DURHAM, N.C. -- One by one, the Duke women's basketball
players walked on stage amid rousing cheers from their fans. A
couple of band members were there to herald their appearance, as
were a handful of cheerleaders.
The Blue Devils returned home without their coveted national
title, yet it hardly mattered to about 350 people who showed up.
"It felt good, because I know we still have the support of our
fans," guard Monique Currie said Wednesday night. "We have some
of the most dedicated fans in the country. At the same time, we're
still disappointed. We're just trying to cope with not being able
to bring home a championship."
Maryland was the latest team to ruin Duke's hopes of a banner to
match the three won by Mike Krzyzewski's men's program. The
Terrapins rallied from a 13-point deficit to force overtime and
eventually won 78-75 Tuesday night.
It was the fourth trip to the Final Four for the Blue Devils and
coach Gail Goestenkors, and their second time in the final.
"The first time I sat up here, at a welcome back party, was in
1999, when we had first gone to the Final Four and we went to the
championship game," Coach G reminded the crowd of that 62-45 loss
to Purdue. "We lost -- and it was a bad loss, it wasn't close -- but
we were elated. We came floating in here.
"This year, we go and we play a remarkable game, and we feel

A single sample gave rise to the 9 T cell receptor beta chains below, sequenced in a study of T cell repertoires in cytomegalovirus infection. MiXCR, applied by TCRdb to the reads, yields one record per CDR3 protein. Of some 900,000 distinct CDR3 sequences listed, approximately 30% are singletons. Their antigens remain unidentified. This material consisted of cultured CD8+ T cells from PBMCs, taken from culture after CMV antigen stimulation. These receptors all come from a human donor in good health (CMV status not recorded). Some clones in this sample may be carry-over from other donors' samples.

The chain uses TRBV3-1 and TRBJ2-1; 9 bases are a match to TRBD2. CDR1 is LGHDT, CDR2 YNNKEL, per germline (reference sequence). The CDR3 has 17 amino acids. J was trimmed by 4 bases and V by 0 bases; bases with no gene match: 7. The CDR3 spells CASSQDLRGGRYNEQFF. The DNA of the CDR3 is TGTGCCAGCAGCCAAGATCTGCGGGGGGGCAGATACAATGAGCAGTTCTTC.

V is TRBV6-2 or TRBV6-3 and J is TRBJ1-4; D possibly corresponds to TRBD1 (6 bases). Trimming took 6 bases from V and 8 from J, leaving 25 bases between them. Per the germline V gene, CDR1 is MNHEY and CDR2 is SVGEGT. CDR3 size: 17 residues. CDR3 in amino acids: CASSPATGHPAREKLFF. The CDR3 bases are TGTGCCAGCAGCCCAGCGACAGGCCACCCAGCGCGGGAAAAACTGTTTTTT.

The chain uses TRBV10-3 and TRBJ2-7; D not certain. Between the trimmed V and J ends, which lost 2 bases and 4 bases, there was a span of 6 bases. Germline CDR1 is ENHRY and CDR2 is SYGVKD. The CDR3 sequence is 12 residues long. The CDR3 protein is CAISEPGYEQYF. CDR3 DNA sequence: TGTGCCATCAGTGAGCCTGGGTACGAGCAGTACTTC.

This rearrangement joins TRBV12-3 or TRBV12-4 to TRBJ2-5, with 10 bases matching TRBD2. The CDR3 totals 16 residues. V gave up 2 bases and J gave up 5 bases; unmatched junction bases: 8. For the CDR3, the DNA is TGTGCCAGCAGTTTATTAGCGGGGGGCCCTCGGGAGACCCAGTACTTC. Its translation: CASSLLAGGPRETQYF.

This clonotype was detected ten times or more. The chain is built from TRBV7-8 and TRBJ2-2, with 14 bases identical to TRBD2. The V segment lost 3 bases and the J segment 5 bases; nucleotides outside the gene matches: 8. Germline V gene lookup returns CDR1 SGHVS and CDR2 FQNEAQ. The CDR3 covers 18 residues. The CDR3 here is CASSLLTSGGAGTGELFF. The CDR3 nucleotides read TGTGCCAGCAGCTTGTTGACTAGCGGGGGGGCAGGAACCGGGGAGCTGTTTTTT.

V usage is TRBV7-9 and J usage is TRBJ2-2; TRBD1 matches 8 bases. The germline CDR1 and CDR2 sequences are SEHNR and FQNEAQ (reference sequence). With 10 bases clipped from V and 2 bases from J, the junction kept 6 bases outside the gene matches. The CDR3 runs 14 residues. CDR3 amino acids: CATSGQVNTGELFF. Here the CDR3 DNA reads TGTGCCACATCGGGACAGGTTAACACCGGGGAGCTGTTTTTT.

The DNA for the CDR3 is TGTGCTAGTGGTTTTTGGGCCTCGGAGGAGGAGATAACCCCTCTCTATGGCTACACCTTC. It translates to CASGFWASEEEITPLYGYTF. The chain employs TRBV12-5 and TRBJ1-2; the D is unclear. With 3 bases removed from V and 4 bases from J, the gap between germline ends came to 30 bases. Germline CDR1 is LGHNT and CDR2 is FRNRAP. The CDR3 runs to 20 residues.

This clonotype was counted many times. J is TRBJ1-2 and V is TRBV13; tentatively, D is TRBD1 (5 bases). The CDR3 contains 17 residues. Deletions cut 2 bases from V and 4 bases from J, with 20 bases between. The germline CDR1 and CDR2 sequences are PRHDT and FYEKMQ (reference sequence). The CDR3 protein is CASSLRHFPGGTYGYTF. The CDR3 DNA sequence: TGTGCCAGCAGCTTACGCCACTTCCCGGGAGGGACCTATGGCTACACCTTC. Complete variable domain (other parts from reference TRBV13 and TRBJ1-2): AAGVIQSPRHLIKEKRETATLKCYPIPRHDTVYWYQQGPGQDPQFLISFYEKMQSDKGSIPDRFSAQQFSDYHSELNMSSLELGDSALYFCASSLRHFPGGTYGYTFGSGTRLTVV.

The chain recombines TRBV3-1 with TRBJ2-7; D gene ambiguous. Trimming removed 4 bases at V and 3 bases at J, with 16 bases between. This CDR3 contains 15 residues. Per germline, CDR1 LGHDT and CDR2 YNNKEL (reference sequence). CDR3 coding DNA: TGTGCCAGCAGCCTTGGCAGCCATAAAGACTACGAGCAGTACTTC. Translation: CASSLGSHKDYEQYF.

Goestenkors stopped then when her voice choked with emotion, but
the message was clear. Second-best is no longer good enough for her
or her program, and Currie and fellow senior Jessica Foley
reiterated that in their comments from the stage.
"This program is going to get that national championship
banner, I guarantee it," Foley said, setting off more boisterous
The crowd, although enthusiastic, might have been larger if not
for other news on campus. Earlier in the day, lacrosse coach Mike
Pressler resigned and the school canceled the rest of the season
amid a burgeoning scandal involving allegations that three players
on the highly ranked team raped a stripper at an off-campus party.
Pressler spent 16 seasons with the Blue Devils and won three
Atlantic Coast Conference championships. Last year, his team
appeared in the national championship game.
But Currie wasn't disappointed with the size of the crowd,
comparing it favorably to previous rallies.
"I thought it was fine," Currie said. "You can always have
more, but we're just thankful for the fans that do come out and
The previous 24 hours had been draining for Currie, starting
with the heartbreaking loss to Maryland, continuing when she was
drafted third overall in the WNBA draft and finishing with the
reception at Cameron Indoor Stadium.
Currie now is a member of the Charlotte Sting.
"It's been a roller coaster of emotions for me," she said. "I
was definitely excited about being drafted, but at the same time, I
haven't gotten over the fact that we lost. It's tough to be happy,
when you're not really happy."
And she won't forget her final collegiate game any time soon.
"That was a tough loss for us," Currie said. "I felt like we
put ourselves in good position to win it all, and it just didn't
work out that way. But there are a lot of other things I need to
work on and prepare for, so I'm just going to try to do that."